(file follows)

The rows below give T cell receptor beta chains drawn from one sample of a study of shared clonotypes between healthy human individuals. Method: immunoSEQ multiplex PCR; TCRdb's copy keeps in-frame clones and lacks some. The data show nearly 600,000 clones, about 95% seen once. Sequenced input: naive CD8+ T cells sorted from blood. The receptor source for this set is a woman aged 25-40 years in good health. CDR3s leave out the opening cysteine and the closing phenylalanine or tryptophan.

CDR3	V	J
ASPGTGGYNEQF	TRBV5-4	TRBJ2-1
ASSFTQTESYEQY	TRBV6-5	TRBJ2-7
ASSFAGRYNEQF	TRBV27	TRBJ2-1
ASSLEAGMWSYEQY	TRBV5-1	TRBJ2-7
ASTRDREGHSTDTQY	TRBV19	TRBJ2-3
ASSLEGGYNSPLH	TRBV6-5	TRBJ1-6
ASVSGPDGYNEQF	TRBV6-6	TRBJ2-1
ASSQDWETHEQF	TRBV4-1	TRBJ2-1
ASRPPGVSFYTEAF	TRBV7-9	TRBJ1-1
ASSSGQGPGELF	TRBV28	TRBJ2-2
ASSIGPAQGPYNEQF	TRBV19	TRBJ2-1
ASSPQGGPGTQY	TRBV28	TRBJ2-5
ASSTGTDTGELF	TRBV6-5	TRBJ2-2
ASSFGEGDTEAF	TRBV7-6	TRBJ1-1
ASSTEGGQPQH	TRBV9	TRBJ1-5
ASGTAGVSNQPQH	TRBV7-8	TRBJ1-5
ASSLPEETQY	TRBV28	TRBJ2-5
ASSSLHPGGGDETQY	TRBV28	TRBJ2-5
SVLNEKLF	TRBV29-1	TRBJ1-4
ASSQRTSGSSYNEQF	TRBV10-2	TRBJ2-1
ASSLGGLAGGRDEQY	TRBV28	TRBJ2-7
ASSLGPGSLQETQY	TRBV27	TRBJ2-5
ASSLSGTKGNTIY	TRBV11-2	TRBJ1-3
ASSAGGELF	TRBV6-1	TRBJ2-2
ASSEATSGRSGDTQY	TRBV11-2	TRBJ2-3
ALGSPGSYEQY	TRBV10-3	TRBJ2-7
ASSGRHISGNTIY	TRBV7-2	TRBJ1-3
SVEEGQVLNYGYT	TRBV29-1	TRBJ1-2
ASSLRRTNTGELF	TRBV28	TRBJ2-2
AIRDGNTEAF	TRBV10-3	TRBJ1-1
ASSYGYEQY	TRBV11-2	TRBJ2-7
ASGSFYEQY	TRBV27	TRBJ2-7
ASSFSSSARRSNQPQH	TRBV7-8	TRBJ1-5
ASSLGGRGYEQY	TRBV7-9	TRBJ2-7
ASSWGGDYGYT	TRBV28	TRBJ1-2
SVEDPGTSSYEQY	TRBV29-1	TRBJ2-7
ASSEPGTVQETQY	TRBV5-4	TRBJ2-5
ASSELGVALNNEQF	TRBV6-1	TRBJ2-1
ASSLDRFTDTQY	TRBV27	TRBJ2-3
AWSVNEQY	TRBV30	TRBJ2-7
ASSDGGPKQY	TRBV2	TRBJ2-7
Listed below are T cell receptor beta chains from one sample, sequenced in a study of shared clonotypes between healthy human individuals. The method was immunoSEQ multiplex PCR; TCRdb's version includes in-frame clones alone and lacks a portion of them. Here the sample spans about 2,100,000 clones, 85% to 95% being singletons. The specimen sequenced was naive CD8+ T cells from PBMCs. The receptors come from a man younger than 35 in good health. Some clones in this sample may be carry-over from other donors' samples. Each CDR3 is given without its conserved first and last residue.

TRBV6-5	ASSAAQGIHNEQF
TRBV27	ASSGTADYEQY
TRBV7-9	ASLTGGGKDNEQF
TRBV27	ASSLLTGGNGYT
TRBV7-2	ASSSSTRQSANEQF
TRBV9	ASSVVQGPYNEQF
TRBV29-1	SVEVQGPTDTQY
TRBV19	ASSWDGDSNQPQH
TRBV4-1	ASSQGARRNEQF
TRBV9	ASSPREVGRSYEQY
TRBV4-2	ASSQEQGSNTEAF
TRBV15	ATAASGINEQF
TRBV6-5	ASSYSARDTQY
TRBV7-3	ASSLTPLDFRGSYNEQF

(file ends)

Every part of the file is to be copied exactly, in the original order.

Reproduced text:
The rows below give T cell receptor beta chains drawn from one sample of a study of shared clonotypes between healthy human individuals. Method: immunoSEQ multiplex PCR; TCRdb's copy keeps in-frame clones and lacks some. The data show nearly 600,000 clones, about 95% seen once. Sequenced input: naive CD8+ T cells sorted from blood. The receptor source for this set is a woman aged 25-40 years in good health. CDR3s leave out the opening cysteine and the closing phenylalanine or tryptophan.

CDR3	V	J
ASPGTGGYNEQF	TRBV5-4	TRBJ2-1
ASSFTQTESYEQY	TRBV6-5	TRBJ2-7
ASSFAGRYNEQF	TRBV27	TRBJ2-1
ASSLEAGMWSYEQY	TRBV5-1	TRBJ2-7
ASTRDREGHSTDTQY	TRBV19	TRBJ2-3
ASSLEGGYNSPLH	TRBV6-5	TRBJ1-6
ASVSGPDGYNEQF	TRBV6-6	TRBJ2-1
ASSQDWETHEQF	TRBV4-1	TRBJ2-1
ASRPPGVSFYTEAF	TRBV7-9	TRBJ1-1
ASSSGQGPGELF	TRBV28	TRBJ2-2
ASSIGPAQGPYNEQF	TRBV19	TRBJ2-1
ASSPQGGPGTQY	TRBV28	TRBJ2-5
ASSTGTDTGELF	TRBV6-5	TRBJ2-2
ASSFGEGDTEAF	TRBV7-6	TRBJ1-1
ASSTEGGQPQH	TRBV9	TRBJ1-5
ASGTAGVSNQPQH	TRBV7-8	TRBJ1-5
ASSLPEETQY	TRBV28	TRBJ2-5
ASSSLHPGGGDETQY	TRBV28	TRBJ2-5
SVLNEKLF	TRBV29-1	TRBJ1-4
ASSQRTSGSSYNEQF	TRBV10-2	TRBJ2-1
ASSLGGLAGGRDEQY	TRBV28	TRBJ2-7
ASSLGPGSLQETQY	TRBV27	TRBJ2-5
ASSLSGTKGNTIY	TRBV11-2	TRBJ1-3
ASSAGGELF	TRBV6-1	TRBJ2-2
ASSEATSGRSGDTQY	TRBV11-2	TRBJ2-3
ALGSPGSYEQY	TRBV10-3	TRBJ2-7
ASSGRHISGNTIY	TRBV7-2	TRBJ1-3
SVEEGQVLNYGYT	TRBV29-1	TRBJ1-2
ASSLRRTNTGELF	TRBV28	TRBJ2-2
AIRDGNTEAF	TRBV10-3	TRBJ1-1
ASSYGYEQY	TRBV11-2	TRBJ2-7
ASGSFYEQY	TRBV27	TRBJ2-7
ASSFSSSARRSNQPQH	TRBV7-8	TRBJ1-5
ASSLGGRGYEQY	TRBV7-9	TRBJ2-7
ASSWGGDYGYT	TRBV28	TRBJ1-2
SVEDPGTSSYEQY	TRBV29-1	TRBJ2-7
ASSEPGTVQETQY	TRBV5-4	TRBJ2-5
ASSELGVALNNEQF	TRBV6-1	TRBJ2-1
ASSLDRFTDTQY	TRBV27	TRBJ2-3
AWSVNEQY	TRBV30	TRBJ2-7
ASSDGGPKQY	TRBV2	TRBJ2-7
Listed below are T cell receptor beta chains from one sample, sequenced in a study of shared clonotypes between healthy human individuals. The method was immunoSEQ multiplex PCR; TCRdb's version includes in-frame clones alone and lacks a portion of them. Here the sample spans about 2,100,000 clones, 85% to 95% being singletons. The specimen sequenced was naive CD8+ T cells from PBMCs. The receptors come from a man younger than 35 in good health. Some clones in this sample may be carry-over from other donors' samples. Each CDR3 is given without its conserved first and last residue.

TRBV6-5	ASSAAQGIHNEQF
TRBV27	ASSGTADYEQY
TRBV7-9	ASLTGGGKDNEQF
TRBV27	ASSLLTGGNGYT
TRBV7-2	ASSSSTRQSANEQF
TRBV9	ASSVVQGPYNEQF
TRBV29-1	SVEVQGPTDTQY
TRBV19	ASSWDGDSNQPQH
TRBV4-1	ASSQGARRNEQF
TRBV9	ASSPREVGRSYEQY
TRBV4-2	ASSQEQGSNTEAF
TRBV15	ATAASGINEQF
TRBV6-5	ASSYSARDTQY
TRBV7-3	ASSLTPLDFRGSYNEQF